Under a charismatic Mahendra Singh Dhoni, world champions India could seal an unprecedented limited-overs treble with victory against neighbors Sri Lanka in Sunday's World Twenty20 final.
After sealing victory in the 2011 50-over World Cup final in Mumbai, Dhoni led India to Champions Trophy glory in England two years later. They now stand just one match away from becoming the first country to hold three major one-day titles at the same time.
India may not have won a single test abroad since prevailing in West Indies in June 2011 but they have flexed their limited over muscles to reach the final of the 20-over world event they won in 2007 under Dhoni.
Asked for his view on the rare honour beckoning him and the team, the Indian captain, however, did not want to get drawn into the debate ahead of today's clash against Sri Lanka at the Sher-e-Bangla National Stadium.
"The only important thing now is to do well in the final. We should not think about anything else," Dhoni said as he got ready for a repeat of the 2011 50-over World Cup final.
"It's more important to win the World Cup for your country than think about stats. That (treble) will be very good for the side, but that's something we can always think about after we've done well in the final tomorrow."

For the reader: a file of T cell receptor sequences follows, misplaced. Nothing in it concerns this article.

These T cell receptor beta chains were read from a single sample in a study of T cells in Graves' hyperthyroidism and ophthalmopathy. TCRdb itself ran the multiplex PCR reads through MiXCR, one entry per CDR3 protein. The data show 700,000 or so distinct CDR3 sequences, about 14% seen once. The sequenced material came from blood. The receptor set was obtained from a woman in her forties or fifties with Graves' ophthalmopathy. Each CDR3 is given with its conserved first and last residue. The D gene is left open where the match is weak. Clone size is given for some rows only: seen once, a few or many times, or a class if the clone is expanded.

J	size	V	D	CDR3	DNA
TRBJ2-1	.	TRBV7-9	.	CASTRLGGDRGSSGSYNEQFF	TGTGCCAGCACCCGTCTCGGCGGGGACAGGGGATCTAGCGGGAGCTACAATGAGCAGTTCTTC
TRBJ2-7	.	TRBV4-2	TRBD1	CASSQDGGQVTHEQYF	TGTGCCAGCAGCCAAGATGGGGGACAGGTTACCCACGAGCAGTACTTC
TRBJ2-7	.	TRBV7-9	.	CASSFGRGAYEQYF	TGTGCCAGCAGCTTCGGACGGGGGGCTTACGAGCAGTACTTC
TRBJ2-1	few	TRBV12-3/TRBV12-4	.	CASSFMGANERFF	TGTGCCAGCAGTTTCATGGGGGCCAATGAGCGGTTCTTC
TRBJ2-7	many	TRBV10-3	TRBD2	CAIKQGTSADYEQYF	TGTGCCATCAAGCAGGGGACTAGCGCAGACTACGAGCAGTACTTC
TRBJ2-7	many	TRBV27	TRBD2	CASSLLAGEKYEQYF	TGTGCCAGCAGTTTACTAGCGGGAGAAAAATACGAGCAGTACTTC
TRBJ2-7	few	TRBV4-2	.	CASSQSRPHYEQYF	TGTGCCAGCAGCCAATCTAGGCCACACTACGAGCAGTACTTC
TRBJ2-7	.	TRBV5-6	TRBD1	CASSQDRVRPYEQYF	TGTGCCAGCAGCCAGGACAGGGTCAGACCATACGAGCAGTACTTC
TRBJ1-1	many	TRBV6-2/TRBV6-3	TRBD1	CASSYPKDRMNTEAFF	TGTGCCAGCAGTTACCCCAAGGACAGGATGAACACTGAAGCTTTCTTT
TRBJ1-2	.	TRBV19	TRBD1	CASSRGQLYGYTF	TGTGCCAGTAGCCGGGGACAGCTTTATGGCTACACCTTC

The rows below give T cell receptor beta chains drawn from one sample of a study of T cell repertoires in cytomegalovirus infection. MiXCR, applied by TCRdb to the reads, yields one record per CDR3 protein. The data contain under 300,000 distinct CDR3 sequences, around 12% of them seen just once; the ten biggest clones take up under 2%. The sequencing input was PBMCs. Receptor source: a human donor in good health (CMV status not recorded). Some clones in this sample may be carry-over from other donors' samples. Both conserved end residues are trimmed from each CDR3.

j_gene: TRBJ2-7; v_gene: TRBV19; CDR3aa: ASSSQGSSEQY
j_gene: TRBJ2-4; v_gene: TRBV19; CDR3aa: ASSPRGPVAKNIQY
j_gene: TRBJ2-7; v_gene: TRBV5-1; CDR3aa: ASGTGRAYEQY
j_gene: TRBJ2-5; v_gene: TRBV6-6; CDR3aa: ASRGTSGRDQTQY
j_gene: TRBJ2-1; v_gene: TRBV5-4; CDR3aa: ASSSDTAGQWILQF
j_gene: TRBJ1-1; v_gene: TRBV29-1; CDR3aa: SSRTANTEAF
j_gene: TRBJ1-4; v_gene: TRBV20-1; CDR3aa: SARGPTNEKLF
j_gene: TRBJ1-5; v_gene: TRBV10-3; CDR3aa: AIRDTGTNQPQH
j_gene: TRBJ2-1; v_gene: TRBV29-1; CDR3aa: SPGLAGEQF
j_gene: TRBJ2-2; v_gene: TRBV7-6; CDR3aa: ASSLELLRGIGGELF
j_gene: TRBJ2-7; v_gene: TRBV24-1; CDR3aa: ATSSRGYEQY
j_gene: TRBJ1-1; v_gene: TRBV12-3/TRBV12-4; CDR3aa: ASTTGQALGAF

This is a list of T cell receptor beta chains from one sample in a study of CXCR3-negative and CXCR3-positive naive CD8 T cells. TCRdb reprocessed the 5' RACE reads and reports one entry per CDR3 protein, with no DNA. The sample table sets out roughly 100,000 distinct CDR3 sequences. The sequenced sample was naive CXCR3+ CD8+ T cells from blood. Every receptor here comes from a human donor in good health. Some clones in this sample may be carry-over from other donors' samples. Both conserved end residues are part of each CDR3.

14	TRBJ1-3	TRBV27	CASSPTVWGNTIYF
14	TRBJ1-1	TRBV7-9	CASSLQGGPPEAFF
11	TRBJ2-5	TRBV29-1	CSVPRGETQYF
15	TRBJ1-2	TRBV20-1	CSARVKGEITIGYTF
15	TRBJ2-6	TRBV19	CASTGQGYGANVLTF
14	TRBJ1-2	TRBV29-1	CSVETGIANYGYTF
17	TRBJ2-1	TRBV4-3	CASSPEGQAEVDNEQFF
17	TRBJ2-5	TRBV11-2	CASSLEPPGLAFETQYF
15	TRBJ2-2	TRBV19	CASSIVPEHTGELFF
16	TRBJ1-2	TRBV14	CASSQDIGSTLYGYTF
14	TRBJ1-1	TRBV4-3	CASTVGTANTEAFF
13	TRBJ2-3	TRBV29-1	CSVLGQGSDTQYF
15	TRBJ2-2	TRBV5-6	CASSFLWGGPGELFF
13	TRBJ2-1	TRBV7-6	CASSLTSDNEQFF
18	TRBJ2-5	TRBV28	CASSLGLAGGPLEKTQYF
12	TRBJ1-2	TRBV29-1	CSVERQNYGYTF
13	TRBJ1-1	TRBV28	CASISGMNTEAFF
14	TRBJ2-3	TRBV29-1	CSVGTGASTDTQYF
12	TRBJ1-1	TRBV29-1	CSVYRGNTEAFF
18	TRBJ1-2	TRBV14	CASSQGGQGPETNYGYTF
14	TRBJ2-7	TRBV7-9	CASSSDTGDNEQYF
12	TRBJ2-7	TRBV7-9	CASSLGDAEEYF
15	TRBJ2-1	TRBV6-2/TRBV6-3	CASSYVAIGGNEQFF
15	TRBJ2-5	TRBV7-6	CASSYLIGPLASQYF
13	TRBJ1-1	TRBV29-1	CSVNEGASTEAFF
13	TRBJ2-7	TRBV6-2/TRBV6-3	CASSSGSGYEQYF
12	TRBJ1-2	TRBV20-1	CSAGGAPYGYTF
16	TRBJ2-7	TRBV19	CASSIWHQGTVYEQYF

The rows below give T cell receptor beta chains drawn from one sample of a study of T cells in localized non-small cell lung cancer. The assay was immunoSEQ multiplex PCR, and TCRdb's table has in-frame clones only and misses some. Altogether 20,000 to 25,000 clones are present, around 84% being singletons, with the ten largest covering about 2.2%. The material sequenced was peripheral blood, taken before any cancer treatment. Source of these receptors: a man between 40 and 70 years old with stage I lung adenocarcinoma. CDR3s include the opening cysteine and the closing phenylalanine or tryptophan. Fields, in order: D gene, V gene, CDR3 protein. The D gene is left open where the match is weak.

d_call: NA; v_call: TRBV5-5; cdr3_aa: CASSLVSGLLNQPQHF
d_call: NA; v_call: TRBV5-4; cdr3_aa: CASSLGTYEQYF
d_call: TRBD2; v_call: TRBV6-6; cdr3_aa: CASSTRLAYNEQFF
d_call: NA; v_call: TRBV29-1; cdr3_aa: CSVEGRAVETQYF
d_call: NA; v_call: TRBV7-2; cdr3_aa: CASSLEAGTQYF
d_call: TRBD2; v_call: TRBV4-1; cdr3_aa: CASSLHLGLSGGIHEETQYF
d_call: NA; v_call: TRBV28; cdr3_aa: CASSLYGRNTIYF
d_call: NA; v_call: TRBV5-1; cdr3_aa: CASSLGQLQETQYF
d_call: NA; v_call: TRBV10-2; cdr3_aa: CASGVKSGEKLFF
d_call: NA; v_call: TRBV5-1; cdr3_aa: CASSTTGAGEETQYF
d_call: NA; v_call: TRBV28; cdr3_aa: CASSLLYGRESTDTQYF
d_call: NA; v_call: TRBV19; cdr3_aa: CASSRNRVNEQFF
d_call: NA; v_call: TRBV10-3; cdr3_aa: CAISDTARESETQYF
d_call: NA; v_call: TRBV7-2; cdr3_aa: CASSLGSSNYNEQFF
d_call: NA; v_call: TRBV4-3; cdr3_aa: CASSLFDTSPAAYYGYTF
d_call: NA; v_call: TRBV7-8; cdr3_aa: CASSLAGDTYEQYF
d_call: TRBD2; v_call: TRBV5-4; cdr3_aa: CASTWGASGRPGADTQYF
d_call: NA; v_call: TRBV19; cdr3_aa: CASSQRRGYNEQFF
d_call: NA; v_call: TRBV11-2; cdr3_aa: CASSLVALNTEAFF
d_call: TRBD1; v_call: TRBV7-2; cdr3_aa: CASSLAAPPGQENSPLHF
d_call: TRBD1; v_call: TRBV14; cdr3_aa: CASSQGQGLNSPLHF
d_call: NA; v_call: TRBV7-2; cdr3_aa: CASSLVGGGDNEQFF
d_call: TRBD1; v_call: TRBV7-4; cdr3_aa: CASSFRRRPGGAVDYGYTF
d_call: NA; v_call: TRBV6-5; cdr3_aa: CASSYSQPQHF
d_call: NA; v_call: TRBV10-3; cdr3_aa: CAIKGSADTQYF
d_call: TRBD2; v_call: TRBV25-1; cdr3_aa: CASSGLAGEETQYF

Dhoni would not say he feels extra motivated in International Cricket Council (ICC) events which seem to bring out the best in him.
"If you talk about this tournament, the spinners have got a bit of purchase of the wicket and they made sure they capitalised on that," he said.
"Overall it's a perfect team environment where when somebody needs to do a job, there have been individuals who rose to the occasion and said 'Ok I'll be the person who will take the responsibility'."
Dhoni probably has contemporary cricket's most daunting task, leading the national team of 1.2 billion-plus unforgiving cricket-crazy fans but the 32-year-old, sporting grey sideburns, said he had learnt to live with it.
"Over the years, as the captain, I think I have seen everything," Dhoni said.
"There's nothing really in Indian cricket that I have not seen. I've seen Indian cricket at its best and also when we went through a lean phase.
"Controversies are big part of Indian cricket and I've been through it all. There is hardly any good or bad thing in Indian cricket without my name (being attached).
"You've got to concentrate on the process more. I know certain things are under my control, I look to move into that direction rather than to give a thought about something beyond my control.
"It has been an interesting time, up and down. That's what international sport is all about, doesn't matter which game you are playing.
"It has taught me a lot and it's still a learning curve for me. Hopefully it will teach me many more and help me in the life after cricket."